Corporate

In a nutshell

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Corporate is sometimes defined as a catchall practice area that includes everything that isn’t litigation or tax. More commonly, though, corporate is thought to consist of mergers and acquisitions (M&A), securities or capital markets work, private equity, venture capital, and corporate governance. It’s a practice area that can involve advising clients from the cradle to the grave, from starting up and going public, to raising capital, selling, acquiring and combining businesses, to looking at the overall framework for operations and advising the board of directors on special transactions.

BigLaw firms often focus on public M&A, advising either the buyer or seller in a transaction involving a public company. Public M&A routinely provides the biggest deals, is often cross-border and can involve cash and/or stock considerations. Private M&A takes place between private companies and can also be quite complex, particularly where partnerships are involved. Private equity firms have emerged as key players in the M&A arena and will seek to acquire private and public companies (e.g. Blackstone’s $26 billion buyout of Hilton), though the financial crisis has not allowed for many deals of this magnitude of late. Venture capital work involves investing in startup companies before selling them to a private equity firm or strategic buyer, or taking them public and advising on all related matters.

Securities, or capital markets, is another important component of the practice area. Cash-hungry businesses obtain funding from different sources, including the capital markets. Securities attorneys advise companies ('the issuer') and investment banks ('the underwriter') on several different types of public offerings, with debt and equity – bonds and stocks – the most common. Within equity, there are initial public offerings (IPOs) and follow-on offerings of common and preferred stock; within debt, investment grade and high-yield ('junk bonds') issuances. Other types of offering include hybrid and mezzanine securities. Asset-backed securities are funded using assets like mortgages and credit card receivables. Josh Bonnie of Simpson Thacher confirms: “The range of capital raising that companies pursue is almost endless, and is only limited by human creativity.”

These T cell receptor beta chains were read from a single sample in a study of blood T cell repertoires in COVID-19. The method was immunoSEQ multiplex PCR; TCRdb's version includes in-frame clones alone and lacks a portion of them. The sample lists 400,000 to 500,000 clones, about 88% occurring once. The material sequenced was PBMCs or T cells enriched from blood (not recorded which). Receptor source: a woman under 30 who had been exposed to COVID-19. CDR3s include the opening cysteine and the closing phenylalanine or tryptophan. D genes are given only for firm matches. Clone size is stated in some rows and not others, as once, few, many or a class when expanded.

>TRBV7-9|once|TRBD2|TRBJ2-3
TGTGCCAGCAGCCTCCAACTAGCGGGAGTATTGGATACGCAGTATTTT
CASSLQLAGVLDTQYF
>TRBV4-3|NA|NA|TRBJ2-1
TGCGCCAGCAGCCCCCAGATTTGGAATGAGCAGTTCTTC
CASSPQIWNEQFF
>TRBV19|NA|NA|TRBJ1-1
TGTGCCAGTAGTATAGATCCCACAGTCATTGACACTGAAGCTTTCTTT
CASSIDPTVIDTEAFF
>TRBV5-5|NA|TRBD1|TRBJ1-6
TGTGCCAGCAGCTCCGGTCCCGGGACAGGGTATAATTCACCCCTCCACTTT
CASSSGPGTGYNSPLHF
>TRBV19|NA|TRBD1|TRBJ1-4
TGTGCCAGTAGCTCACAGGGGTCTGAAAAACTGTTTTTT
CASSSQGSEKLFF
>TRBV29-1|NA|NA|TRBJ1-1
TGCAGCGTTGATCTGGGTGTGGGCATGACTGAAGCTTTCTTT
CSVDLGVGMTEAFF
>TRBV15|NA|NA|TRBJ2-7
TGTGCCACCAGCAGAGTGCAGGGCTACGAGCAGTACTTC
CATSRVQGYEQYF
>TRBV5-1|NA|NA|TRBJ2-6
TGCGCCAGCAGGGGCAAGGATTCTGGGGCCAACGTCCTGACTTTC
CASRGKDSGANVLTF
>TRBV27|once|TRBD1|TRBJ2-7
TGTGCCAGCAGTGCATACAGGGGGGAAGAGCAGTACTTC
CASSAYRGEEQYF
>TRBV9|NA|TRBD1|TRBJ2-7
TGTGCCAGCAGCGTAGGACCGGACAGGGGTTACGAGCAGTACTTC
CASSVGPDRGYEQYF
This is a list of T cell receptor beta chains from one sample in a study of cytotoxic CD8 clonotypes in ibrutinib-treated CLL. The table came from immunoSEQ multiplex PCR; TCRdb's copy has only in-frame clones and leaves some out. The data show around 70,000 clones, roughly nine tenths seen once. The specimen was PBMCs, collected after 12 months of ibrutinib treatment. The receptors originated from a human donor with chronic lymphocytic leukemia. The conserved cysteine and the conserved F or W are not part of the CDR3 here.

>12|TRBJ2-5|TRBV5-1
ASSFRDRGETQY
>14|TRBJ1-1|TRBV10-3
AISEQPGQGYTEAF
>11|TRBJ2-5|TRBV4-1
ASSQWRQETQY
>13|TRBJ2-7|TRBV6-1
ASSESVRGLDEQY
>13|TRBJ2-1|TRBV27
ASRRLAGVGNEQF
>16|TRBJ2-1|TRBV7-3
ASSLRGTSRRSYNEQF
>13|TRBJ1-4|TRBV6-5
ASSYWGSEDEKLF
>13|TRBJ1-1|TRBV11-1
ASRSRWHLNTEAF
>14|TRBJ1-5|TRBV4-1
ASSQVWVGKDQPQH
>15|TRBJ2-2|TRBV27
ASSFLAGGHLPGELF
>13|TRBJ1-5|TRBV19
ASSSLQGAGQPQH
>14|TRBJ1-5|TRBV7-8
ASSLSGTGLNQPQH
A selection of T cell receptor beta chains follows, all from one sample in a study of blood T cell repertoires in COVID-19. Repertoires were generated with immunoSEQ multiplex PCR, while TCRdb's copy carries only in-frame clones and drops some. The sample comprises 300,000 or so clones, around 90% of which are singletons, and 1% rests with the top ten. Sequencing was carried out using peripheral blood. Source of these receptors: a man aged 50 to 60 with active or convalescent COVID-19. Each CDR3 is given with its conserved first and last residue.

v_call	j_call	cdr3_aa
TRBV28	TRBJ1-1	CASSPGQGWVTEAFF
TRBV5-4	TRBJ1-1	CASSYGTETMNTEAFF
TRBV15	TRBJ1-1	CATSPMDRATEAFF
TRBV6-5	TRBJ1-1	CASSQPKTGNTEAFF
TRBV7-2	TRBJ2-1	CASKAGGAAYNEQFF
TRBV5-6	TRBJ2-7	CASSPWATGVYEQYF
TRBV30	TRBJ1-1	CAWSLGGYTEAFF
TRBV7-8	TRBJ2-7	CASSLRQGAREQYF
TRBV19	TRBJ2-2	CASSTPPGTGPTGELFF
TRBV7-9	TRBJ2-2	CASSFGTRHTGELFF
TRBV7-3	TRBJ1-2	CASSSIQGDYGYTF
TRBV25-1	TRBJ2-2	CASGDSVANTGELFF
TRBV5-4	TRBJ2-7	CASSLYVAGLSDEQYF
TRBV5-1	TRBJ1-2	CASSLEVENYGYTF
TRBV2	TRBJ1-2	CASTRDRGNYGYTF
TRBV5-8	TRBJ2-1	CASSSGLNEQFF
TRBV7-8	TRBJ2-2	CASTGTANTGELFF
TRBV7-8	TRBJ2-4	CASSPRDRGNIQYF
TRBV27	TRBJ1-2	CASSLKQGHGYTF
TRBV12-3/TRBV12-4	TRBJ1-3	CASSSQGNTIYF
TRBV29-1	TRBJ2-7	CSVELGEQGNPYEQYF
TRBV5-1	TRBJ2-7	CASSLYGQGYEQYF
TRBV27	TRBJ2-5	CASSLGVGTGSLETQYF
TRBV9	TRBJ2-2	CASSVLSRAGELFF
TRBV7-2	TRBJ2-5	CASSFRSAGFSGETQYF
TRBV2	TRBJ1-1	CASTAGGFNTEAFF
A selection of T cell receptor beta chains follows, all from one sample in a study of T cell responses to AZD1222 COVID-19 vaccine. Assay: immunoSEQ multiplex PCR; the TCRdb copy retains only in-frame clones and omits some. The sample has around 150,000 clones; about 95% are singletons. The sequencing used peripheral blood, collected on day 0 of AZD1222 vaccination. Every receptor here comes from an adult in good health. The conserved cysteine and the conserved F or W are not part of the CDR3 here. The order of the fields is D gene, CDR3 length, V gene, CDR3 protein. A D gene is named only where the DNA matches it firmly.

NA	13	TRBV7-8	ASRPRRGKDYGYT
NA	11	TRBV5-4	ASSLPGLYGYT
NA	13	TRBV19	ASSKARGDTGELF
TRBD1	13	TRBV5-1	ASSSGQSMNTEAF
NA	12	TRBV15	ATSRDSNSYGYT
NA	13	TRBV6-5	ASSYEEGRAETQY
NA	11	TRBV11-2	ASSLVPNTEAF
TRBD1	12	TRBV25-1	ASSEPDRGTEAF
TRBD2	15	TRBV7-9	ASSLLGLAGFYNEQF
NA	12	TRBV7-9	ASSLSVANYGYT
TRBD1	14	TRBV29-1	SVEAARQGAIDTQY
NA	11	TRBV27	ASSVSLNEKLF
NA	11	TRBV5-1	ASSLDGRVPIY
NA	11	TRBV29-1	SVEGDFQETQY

Corporate governance involves advising companies on crucial board affairs (including director duties) and their relationships with shareholders, which are paramount during transactions or shareholder disputes. Corporate lawyers often specialize in a specific area, but have knowledge in related areas too. Private equity and venture capital attorneys are more likely to remain primarily concentrated on their remit.

What corporate lawyers do

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Public M&A for buyer 

  • Identify the client’s business objectives.
  • Identify the legal issues – these vary depending on factors like whether the deal is friendly or unfriendly.
  • Build a 'road map' for the client from start to finish, and include a timeframe.
  • Advise on deal and negotiating tactics.
  • Conduct due diligence on other side.
  • Determine – with the help of tax attorneys – the tax implications and if they require special structuring.
  • Work with antitrust attorneys to assess regulatory obstacles, gain regulatory approval and analyze any other required regulatory approvals.
  • If cross-border, work with local counsel.
  • Review all the client’s contracts: business, employment, outsourcing, debt instruments, preferred stock, etc.
  • Obtain third-party consents from lenders or parties to other contracts.
  • Negotiate agreement, sign, announce publicly, close the deal.
  • Attorneys for the target decide whether to negotiate, refuse the buyer’s overtures, sell, or do a deal with another company.

Private equity M&A 

  • Help structure an offer and analyze all issues relating to the acquisition.
  • Assist with a letter of intent or exclusivity agreement.
  • Conduct diligence, negotiate the contract, the related equity commitments and financing letters, and close the deal.
  • If there’s an auction process attorneys representing the target draft the timetable and process letter.
  • Draw up diligence plan – look at contracts, employee benefits, liabilities, financials.
  • If the client makes it to the second auction round, the target will serve up a contract, which attorneys will mark up, return and negotiate.
  • Provide equity commitments and financing letters.
  • Close the deal.

Public securities offering 

  • Help client analyze issues associated with issuing debt or equity. The decision is largely dependent on the nature of the company, the benefits of equity versus debt and market demand.